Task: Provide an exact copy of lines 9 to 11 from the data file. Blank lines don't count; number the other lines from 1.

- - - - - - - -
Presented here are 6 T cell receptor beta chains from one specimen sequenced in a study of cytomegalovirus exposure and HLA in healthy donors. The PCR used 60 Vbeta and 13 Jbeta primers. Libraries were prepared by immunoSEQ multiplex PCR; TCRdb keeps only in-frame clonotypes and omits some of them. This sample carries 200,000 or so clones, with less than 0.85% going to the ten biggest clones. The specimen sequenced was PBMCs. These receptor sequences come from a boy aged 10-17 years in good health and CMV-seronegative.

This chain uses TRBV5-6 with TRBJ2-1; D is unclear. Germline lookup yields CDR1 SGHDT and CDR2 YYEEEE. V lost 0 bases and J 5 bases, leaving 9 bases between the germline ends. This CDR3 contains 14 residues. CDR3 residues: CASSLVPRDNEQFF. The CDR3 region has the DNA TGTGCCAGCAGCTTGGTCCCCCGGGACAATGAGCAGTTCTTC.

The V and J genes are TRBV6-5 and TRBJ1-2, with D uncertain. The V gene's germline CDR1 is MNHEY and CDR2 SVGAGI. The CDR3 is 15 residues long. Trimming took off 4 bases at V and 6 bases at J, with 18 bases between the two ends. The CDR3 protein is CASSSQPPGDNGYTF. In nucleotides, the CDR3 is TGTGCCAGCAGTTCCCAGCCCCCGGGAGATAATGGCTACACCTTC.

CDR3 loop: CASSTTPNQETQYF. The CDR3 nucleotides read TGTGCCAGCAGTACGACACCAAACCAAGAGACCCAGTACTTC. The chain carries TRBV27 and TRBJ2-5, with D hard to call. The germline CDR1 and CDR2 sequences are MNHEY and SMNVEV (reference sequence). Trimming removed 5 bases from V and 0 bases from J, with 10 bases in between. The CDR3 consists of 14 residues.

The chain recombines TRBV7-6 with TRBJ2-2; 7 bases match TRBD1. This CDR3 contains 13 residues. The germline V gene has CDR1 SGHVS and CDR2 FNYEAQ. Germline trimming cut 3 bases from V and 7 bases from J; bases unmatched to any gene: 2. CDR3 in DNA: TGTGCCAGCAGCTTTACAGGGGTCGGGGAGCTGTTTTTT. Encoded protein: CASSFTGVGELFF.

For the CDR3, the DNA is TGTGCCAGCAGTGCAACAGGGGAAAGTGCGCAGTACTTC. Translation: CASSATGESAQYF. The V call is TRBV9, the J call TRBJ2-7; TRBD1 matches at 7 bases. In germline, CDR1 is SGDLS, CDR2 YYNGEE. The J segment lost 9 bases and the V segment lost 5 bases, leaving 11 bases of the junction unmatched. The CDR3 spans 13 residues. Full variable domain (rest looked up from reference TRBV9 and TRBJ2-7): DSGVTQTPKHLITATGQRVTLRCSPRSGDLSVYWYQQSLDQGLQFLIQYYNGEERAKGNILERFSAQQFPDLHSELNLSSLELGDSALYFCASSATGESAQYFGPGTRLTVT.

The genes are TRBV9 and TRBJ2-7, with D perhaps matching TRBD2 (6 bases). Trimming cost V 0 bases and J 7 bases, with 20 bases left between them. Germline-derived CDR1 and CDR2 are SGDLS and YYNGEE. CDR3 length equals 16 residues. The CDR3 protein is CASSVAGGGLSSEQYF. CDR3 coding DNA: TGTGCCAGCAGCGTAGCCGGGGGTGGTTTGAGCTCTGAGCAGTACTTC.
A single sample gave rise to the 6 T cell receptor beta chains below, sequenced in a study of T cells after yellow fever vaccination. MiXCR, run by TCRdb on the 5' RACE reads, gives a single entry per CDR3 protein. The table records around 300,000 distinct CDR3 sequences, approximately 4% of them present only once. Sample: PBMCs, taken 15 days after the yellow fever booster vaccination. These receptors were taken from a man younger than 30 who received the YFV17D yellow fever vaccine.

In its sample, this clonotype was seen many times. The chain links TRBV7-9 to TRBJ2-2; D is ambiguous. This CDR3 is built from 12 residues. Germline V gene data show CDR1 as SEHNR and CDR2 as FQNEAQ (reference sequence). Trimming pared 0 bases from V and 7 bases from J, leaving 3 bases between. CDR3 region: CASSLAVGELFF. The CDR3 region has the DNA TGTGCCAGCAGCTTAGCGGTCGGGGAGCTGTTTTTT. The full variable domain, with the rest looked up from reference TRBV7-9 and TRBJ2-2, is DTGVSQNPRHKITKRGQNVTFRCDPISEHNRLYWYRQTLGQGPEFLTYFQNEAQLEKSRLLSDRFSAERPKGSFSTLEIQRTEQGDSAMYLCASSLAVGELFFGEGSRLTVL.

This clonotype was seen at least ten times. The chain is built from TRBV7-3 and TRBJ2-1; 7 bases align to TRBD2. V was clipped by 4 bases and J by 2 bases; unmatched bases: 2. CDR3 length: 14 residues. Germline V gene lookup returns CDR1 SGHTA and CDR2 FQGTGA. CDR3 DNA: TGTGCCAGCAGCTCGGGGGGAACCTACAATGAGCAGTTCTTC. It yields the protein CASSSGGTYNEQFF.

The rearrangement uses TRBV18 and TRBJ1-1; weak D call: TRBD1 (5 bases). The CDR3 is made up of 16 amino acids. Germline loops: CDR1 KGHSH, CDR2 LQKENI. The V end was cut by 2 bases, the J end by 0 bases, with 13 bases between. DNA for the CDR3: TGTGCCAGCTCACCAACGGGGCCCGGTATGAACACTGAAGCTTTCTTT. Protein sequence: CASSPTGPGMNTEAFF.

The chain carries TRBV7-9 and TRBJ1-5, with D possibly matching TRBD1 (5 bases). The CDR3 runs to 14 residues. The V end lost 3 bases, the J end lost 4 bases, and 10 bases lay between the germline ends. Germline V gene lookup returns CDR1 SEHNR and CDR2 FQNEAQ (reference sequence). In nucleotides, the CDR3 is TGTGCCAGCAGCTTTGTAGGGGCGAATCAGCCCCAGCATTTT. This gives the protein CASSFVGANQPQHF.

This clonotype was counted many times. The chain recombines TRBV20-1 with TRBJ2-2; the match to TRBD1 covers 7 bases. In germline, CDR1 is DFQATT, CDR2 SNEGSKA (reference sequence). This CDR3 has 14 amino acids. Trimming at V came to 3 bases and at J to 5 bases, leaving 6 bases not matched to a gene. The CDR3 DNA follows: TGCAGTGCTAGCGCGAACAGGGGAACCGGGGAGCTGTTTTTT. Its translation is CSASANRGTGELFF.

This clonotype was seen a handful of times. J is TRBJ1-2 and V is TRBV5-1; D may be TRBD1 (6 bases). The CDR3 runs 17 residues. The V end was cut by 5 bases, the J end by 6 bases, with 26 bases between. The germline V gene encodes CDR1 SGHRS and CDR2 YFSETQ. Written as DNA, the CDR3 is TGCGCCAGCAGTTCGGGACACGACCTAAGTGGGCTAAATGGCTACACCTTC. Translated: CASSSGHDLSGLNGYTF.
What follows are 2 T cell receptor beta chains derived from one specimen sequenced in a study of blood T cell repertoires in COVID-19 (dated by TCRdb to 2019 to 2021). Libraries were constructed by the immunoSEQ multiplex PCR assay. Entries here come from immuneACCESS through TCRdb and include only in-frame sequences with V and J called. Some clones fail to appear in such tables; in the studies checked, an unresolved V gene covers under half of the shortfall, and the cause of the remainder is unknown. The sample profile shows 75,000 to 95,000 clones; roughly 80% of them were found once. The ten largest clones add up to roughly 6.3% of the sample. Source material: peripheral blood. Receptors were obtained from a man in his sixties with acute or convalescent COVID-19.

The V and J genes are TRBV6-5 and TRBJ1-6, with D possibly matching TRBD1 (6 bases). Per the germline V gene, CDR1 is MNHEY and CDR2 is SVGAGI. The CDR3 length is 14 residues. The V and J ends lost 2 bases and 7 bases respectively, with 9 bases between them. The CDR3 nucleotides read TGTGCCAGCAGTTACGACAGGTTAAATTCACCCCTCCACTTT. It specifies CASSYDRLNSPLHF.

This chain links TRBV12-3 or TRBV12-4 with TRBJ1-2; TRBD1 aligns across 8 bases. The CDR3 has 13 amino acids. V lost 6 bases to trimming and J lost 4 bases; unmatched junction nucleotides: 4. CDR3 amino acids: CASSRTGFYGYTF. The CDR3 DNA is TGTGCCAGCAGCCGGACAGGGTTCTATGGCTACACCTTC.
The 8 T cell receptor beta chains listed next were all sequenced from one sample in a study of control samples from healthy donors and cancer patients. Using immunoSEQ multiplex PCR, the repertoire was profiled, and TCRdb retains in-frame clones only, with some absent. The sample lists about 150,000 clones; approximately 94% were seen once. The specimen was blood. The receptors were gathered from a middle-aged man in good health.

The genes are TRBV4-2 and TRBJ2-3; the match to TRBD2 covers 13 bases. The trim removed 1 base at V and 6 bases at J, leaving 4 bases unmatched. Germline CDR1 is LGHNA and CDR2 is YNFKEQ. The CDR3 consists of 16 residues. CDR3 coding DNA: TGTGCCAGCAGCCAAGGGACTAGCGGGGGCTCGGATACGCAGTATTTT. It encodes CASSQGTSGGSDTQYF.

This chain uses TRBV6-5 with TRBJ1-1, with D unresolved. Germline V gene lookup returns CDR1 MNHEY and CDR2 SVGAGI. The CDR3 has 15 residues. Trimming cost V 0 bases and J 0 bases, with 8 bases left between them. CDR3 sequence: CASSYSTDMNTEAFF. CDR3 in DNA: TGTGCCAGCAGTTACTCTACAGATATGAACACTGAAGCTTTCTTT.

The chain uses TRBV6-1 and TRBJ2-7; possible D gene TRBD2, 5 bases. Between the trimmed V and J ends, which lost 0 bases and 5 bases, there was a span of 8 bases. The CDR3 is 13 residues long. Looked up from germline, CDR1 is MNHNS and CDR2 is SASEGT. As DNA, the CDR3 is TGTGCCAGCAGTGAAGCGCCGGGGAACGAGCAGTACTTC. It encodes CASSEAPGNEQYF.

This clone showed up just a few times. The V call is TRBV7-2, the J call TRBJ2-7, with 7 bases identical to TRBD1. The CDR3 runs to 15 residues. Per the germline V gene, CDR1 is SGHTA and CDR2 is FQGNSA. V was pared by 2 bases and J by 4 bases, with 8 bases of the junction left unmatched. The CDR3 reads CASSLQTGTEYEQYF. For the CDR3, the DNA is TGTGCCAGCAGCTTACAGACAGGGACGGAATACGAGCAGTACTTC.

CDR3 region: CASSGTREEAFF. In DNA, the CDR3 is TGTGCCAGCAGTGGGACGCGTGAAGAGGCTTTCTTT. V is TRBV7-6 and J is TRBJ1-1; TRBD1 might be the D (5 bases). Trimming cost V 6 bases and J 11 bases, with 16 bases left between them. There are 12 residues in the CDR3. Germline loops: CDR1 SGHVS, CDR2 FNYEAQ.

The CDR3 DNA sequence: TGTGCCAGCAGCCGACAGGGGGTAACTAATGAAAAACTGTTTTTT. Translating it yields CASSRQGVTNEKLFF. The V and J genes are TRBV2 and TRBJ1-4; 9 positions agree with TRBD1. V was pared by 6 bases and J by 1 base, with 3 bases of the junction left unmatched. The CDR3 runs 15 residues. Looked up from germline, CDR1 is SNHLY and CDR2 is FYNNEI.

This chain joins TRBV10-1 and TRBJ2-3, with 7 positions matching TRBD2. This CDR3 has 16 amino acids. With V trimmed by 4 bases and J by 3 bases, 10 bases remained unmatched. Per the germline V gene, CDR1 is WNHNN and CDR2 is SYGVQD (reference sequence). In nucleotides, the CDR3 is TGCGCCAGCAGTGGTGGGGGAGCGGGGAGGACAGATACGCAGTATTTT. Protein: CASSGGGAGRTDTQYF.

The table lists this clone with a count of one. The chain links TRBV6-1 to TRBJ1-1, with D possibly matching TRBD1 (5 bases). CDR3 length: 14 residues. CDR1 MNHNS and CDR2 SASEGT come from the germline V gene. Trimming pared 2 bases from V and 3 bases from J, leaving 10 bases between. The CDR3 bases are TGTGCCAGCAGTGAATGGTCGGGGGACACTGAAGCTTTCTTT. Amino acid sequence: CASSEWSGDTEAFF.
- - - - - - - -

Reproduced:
In its sample, this clonotype was seen many times. The chain links TRBV7-9 to TRBJ2-2; D is ambiguous. This CDR3 is built from 12 residues. Germline V gene data show CDR1 as SEHNR and CDR2 as FQNEAQ (reference sequence). Trimming pared 0 bases from V and 7 bases from J, leaving 3 bases between. CDR3 region: CASSLAVGELFF. The CDR3 region has the DNA TGTGCCAGCAGCTTAGCGGTCGGGGAGCTGTTTTTT. The full variable domain, with the rest looked up from reference TRBV7-9 and TRBJ2-2, is DTGVSQNPRHKITKRGQNVTFRCDPISEHNRLYWYRQTLGQGPEFLTYFQNEAQLEKSRLLSDRFSAERPKGSFSTLEIQRTEQGDSAMYLCASSLAVGELFFGEGSRLTVL.

This clonotype was seen at least ten times. The chain is built from TRBV7-3 and TRBJ2-1; 7 bases align to TRBD2. V was clipped by 4 bases and J by 2 bases; unmatched bases: 2. CDR3 length: 14 residues. Germline V gene lookup returns CDR1 SGHTA and CDR2 FQGTGA. CDR3 DNA: TGTGCCAGCAGCTCGGGGGGAACCTACAATGAGCAGTTCTTC. It yields the protein CASSSGGTYNEQFF.

The rearrangement uses TRBV18 and TRBJ1-1; weak D call: TRBD1 (5 bases). The CDR3 is made up of 16 amino acids. Germline loops: CDR1 KGHSH, CDR2 LQKENI. The V end was cut by 2 bases, the J end by 0 bases, with 13 bases between. DNA for the CDR3: TGTGCCAGCTCACCAACGGGGCCCGGTATGAACACTGAAGCTTTCTTT. Protein sequence: CASSPTGPGMNTEAFF.